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Musca vetustissima facts for kids

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Australian bush fly
Bush flies love sweets too.jpg
An Australian bush fly on a flower
Scientific classification
Kingdom:
Phylum:
Class:
Order:
Family:
Muscidae
Subfamily:
Muscinae
Tribe:
Muscini
Genus:
Species:
M. vetustissima
Binomial name
Musca vetustissima
Walker, 1849

Musca vetustissima, commonly known as the Australian bush fly, is a species of fly found in Australia. It is the specific fly that has given rise to the expression "Aussie salute".

Description

The Australian bush fly is a dung fly that is closely related to the bazaar fly (M. sorbens). The adults are attracted to large mammals for fluid for nourishment and feces for oviposition. A study showed that there is a low survival rate for eggs and larvae of this species in cattle feces because of infrequent rainfall. The study also showed that parasites and predators have caused a low survival rate. According to a study, the Australian bush fly can spread harmful bacteria. The Australian bush fly can also spread the pathogens Salmonella and Shigella. Most of the bacterial populations per fly occurred in a farm environment, while an urban environment was the lowest. A standard composition that contains small amounts of trimethylamine and indole, blended with large amounts of ammonium sulfate and anchovy meal, attracts the Australian bush fly. A wind-oriented trap has been used to catch this species. The number of ovarioles in females probably have to do with how big they are. If females do not obtain enough dietary protein, the maturation of their eggs will stop. This fly likes to crawl on human faces, as well as on the faces of livestock. It also likes to crawl on human and livestock feces, though it seems that it prefers human feces.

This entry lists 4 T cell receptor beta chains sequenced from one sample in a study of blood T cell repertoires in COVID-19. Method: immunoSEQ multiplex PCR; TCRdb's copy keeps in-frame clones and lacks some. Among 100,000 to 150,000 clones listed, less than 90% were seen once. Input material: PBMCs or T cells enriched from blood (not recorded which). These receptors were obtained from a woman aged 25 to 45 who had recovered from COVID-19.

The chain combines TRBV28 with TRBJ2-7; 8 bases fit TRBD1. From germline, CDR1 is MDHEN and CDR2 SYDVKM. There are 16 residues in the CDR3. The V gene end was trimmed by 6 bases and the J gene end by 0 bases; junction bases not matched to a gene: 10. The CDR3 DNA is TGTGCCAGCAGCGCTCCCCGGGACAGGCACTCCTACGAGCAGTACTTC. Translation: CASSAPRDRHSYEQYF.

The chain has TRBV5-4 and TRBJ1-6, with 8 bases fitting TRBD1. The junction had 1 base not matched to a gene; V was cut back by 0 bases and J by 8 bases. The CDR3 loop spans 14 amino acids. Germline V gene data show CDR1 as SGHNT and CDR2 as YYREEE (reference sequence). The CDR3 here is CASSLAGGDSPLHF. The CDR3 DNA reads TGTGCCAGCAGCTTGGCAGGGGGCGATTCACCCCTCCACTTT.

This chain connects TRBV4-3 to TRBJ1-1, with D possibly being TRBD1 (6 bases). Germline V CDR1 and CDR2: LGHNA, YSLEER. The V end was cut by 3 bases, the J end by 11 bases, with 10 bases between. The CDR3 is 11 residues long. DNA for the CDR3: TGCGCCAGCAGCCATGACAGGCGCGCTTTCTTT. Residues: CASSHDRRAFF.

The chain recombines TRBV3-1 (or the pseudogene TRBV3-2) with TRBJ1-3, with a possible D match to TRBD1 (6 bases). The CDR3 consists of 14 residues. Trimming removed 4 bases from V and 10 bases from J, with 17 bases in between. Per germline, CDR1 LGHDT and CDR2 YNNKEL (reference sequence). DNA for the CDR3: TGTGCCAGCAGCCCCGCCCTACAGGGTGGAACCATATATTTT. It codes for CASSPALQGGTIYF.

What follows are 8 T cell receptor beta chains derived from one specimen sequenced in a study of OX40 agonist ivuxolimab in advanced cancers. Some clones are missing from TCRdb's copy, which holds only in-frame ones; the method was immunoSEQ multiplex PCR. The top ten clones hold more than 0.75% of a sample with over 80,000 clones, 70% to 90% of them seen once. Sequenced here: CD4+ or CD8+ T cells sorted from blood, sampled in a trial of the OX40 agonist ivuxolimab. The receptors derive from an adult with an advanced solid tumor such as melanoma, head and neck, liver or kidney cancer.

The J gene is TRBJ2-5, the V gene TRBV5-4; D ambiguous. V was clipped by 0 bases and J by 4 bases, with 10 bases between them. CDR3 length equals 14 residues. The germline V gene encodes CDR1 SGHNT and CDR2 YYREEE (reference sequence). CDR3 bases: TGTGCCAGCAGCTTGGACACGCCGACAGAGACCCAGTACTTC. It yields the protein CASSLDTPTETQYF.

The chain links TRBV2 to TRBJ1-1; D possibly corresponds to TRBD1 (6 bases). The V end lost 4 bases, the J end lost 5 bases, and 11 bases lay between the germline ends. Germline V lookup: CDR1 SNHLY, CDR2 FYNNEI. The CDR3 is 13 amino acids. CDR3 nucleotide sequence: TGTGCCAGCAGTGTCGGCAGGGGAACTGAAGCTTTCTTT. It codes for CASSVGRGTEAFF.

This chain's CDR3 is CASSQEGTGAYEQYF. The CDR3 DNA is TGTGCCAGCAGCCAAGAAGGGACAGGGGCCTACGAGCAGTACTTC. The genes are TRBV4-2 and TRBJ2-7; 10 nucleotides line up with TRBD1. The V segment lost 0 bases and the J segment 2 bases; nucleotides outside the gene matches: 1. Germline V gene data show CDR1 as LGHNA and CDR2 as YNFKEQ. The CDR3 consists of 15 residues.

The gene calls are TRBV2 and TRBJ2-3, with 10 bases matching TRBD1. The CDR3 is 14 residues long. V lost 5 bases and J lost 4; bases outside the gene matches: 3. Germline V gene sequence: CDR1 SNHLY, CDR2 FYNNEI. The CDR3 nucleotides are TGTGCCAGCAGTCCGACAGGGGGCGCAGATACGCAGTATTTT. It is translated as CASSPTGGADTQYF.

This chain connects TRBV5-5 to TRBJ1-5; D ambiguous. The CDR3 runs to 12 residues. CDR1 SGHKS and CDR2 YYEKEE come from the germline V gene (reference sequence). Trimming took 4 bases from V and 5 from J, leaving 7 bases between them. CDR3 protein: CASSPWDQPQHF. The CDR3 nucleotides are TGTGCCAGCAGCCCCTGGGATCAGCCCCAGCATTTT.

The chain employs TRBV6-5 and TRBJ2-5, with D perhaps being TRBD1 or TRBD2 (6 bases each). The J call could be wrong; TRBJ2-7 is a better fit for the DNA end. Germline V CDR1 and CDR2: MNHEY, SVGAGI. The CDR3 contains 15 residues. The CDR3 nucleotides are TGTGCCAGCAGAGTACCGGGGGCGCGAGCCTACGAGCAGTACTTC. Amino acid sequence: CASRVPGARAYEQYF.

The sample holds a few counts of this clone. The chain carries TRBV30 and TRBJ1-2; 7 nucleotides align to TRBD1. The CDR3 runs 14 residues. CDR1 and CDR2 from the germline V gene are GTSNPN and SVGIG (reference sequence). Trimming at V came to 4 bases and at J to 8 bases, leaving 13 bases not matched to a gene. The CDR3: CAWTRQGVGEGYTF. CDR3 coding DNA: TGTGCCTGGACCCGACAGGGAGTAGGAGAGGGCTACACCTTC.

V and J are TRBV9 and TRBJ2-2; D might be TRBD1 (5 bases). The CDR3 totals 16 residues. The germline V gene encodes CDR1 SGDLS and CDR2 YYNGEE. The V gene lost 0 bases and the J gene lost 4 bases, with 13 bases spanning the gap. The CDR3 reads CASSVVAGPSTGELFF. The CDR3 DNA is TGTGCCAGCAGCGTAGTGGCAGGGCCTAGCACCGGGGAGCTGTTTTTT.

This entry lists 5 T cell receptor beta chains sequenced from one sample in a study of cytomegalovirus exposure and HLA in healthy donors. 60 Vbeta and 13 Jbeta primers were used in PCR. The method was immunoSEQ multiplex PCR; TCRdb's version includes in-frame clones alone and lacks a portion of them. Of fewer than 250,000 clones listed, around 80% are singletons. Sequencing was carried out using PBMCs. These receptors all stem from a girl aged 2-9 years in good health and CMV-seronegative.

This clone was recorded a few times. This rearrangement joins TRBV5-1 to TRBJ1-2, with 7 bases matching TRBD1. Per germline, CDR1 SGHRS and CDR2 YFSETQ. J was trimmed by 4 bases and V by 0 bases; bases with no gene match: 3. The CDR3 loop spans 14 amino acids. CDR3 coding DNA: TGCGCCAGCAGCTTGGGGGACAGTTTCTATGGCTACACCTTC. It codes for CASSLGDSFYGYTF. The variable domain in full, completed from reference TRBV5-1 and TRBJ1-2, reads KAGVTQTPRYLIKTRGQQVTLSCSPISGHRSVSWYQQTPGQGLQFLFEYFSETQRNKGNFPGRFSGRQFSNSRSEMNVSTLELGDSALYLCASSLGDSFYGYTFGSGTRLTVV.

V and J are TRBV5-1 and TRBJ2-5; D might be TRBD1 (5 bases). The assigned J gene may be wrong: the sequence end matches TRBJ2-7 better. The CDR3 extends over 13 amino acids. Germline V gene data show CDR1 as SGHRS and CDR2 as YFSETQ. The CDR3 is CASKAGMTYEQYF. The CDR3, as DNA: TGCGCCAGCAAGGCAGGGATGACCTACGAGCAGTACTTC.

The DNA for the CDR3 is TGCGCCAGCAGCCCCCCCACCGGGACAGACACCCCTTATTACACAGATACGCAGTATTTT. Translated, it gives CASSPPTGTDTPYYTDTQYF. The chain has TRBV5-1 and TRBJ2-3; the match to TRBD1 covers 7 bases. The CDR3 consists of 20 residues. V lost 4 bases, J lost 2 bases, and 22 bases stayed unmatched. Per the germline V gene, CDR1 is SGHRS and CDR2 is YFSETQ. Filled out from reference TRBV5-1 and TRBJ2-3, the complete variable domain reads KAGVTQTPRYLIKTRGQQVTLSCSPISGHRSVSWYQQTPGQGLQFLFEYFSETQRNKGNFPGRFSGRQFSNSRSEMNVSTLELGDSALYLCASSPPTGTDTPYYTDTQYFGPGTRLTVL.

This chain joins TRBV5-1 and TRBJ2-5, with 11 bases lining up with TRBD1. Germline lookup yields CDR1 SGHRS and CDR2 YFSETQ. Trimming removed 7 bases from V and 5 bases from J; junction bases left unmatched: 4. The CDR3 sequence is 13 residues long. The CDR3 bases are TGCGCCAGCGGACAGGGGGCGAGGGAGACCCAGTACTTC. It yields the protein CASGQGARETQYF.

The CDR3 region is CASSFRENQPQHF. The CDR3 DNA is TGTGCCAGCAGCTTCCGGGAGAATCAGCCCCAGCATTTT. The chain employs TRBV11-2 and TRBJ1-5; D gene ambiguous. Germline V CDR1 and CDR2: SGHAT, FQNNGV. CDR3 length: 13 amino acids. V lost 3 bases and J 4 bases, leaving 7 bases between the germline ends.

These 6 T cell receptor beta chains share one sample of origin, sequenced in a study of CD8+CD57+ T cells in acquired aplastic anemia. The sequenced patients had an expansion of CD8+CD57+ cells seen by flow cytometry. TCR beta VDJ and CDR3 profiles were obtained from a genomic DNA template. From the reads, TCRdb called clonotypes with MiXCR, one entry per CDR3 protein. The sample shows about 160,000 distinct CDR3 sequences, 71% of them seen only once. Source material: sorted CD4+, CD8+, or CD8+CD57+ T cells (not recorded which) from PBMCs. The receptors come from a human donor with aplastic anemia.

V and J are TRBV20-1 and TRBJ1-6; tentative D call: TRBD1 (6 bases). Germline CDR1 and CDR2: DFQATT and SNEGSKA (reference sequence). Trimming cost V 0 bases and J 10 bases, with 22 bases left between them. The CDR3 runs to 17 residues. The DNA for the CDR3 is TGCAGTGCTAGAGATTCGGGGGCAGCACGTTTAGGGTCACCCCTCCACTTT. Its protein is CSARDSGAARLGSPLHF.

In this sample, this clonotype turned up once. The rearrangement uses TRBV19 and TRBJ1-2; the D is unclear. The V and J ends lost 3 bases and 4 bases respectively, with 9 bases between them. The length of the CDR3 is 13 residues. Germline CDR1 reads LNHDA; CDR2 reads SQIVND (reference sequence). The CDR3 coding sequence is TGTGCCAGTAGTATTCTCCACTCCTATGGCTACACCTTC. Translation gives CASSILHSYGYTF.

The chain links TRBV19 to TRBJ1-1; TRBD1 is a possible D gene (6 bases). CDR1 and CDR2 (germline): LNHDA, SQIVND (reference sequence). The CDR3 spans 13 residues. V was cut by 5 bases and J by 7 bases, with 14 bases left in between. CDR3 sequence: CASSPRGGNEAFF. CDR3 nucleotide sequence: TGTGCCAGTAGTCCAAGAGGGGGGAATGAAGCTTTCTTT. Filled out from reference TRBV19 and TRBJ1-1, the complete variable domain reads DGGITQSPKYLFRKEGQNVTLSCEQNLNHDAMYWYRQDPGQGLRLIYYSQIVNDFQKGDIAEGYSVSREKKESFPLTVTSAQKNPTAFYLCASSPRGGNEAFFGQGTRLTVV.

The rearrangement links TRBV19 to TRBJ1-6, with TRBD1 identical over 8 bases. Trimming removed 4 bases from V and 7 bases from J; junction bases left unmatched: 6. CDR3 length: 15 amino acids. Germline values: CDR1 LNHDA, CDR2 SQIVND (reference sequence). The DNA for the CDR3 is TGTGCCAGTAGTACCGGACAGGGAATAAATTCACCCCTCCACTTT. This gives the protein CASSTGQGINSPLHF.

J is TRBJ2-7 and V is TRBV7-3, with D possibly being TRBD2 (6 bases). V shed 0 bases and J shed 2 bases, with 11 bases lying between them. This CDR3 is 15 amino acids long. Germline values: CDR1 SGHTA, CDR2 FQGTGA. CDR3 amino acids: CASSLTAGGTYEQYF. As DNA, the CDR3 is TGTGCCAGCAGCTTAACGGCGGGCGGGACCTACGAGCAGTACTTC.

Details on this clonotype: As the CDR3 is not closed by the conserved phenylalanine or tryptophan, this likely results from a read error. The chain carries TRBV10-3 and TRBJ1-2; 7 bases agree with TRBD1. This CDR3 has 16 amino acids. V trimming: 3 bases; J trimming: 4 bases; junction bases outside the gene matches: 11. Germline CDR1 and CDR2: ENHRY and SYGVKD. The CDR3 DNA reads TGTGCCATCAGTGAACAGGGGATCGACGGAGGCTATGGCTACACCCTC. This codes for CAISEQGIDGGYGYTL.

Life cycle

The Australian bush fly breeds in large numbers in dung pads. Larvae have been found in the feces of large mammals. The species continually breeds in subtropical Australia, and migrations help repopulate Australia each spring. In a study, a mixture of levamisole and oxfendazole killed larvae in sheep feces.

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